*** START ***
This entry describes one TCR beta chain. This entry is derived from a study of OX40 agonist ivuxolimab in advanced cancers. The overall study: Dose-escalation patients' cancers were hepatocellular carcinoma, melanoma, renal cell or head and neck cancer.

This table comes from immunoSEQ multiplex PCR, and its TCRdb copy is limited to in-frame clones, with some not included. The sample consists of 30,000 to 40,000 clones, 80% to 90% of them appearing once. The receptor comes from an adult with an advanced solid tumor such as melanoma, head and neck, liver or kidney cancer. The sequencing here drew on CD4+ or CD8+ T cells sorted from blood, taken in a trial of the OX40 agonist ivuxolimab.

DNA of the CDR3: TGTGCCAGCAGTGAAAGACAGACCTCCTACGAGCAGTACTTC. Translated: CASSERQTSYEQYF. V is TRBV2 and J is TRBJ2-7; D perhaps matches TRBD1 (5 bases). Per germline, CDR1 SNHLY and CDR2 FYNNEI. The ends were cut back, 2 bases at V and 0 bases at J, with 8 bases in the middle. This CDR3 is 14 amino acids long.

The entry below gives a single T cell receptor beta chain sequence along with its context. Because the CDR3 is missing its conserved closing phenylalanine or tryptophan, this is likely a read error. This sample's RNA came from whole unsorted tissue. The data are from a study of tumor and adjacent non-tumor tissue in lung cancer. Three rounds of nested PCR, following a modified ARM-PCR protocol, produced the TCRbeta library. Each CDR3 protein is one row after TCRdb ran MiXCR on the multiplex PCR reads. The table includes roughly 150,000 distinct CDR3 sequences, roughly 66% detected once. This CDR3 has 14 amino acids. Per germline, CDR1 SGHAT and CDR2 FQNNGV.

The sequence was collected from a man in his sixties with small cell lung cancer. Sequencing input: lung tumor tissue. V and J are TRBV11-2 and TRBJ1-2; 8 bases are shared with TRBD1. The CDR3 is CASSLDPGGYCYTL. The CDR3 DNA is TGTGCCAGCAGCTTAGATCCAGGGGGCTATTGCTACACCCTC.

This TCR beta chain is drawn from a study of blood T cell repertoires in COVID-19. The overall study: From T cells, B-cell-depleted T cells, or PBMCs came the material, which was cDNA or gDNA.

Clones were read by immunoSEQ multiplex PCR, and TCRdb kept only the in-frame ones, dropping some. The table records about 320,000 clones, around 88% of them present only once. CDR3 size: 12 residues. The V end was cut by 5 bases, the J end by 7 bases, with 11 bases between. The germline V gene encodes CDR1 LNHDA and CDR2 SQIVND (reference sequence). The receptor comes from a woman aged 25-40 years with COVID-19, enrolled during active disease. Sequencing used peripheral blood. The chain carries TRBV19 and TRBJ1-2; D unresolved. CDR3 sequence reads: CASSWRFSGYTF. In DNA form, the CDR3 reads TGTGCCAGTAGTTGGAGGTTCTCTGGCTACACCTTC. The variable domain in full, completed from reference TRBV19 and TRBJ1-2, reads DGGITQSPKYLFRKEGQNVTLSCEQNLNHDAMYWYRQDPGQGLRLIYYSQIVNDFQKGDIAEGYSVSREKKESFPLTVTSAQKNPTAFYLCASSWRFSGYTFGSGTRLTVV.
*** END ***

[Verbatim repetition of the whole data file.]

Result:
This entry describes one TCR beta chain. This entry is derived from a study of OX40 agonist ivuxolimab in advanced cancers. The overall study: Dose-escalation patients' cancers were hepatocellular carcinoma, melanoma, renal cell or head and neck cancer.

This table comes from immunoSEQ multiplex PCR, and its TCRdb copy is limited to in-frame clones, with some not included. The sample consists of 30,000 to 40,000 clones, 80% to 90% of them appearing once. The receptor comes from an adult with an advanced solid tumor such as melanoma, head and neck, liver or kidney cancer. The sequencing here drew on CD4+ or CD8+ T cells sorted from blood, taken in a trial of the OX40 agonist ivuxolimab.

DNA of the CDR3: TGTGCCAGCAGTGAAAGACAGACCTCCTACGAGCAGTACTTC. Translated: CASSERQTSYEQYF. V is TRBV2 and J is TRBJ2-7; D perhaps matches TRBD1 (5 bases). Per germline, CDR1 SNHLY and CDR2 FYNNEI. The ends were cut back, 2 bases at V and 0 bases at J, with 8 bases in the middle. This CDR3 is 14 amino acids long.

The entry below gives a single T cell receptor beta chain sequence along with its context. Because the CDR3 is missing its conserved closing phenylalanine or tryptophan, this is likely a read error. This sample's RNA came from whole unsorted tissue. The data are from a study of tumor and adjacent non-tumor tissue in lung cancer. Three rounds of nested PCR, following a modified ARM-PCR protocol, produced the TCRbeta library. Each CDR3 protein is one row after TCRdb ran MiXCR on the multiplex PCR reads. The table includes roughly 150,000 distinct CDR3 sequences, roughly 66% detected once. This CDR3 has 14 amino acids. Per germline, CDR1 SGHAT and CDR2 FQNNGV.

The sequence was collected from a man in his sixties with small cell lung cancer. Sequencing input: lung tumor tissue. V and J are TRBV11-2 and TRBJ1-2; 8 bases are shared with TRBD1. The CDR3 is CASSLDPGGYCYTL. The CDR3 DNA is TGTGCCAGCAGCTTAGATCCAGGGGGCTATTGCTACACCCTC.

This TCR beta chain is drawn from a study of blood T cell repertoires in COVID-19. The overall study: From T cells, B-cell-depleted T cells, or PBMCs came the material, which was cDNA or gDNA.

Clones were read by immunoSEQ multiplex PCR, and TCRdb kept only the in-frame ones, dropping some. The table records about 320,000 clones, around 88% of them present only once. CDR3 size: 12 residues. The V end was cut by 5 bases, the J end by 7 bases, with 11 bases between. The germline V gene encodes CDR1 LNHDA and CDR2 SQIVND (reference sequence). The receptor comes from a woman aged 25-40 years with COVID-19, enrolled during active disease. Sequencing used peripheral blood. The chain carries TRBV19 and TRBJ1-2; D unresolved. CDR3 sequence reads: CASSWRFSGYTF. In DNA form, the CDR3 reads TGTGCCAGTAGTTGGAGGTTCTCTGGCTACACCTTC. The variable domain in full, completed from reference TRBV19 and TRBJ1-2, reads DGGITQSPKYLFRKEGQNVTLSCEQNLNHDAMYWYRQDPGQGLRLIYYSQIVNDFQKGDIAEGYSVSREKKESFPLTVTSAQKNPTAFYLCASSWRFSGYTFGSGTRLTVV.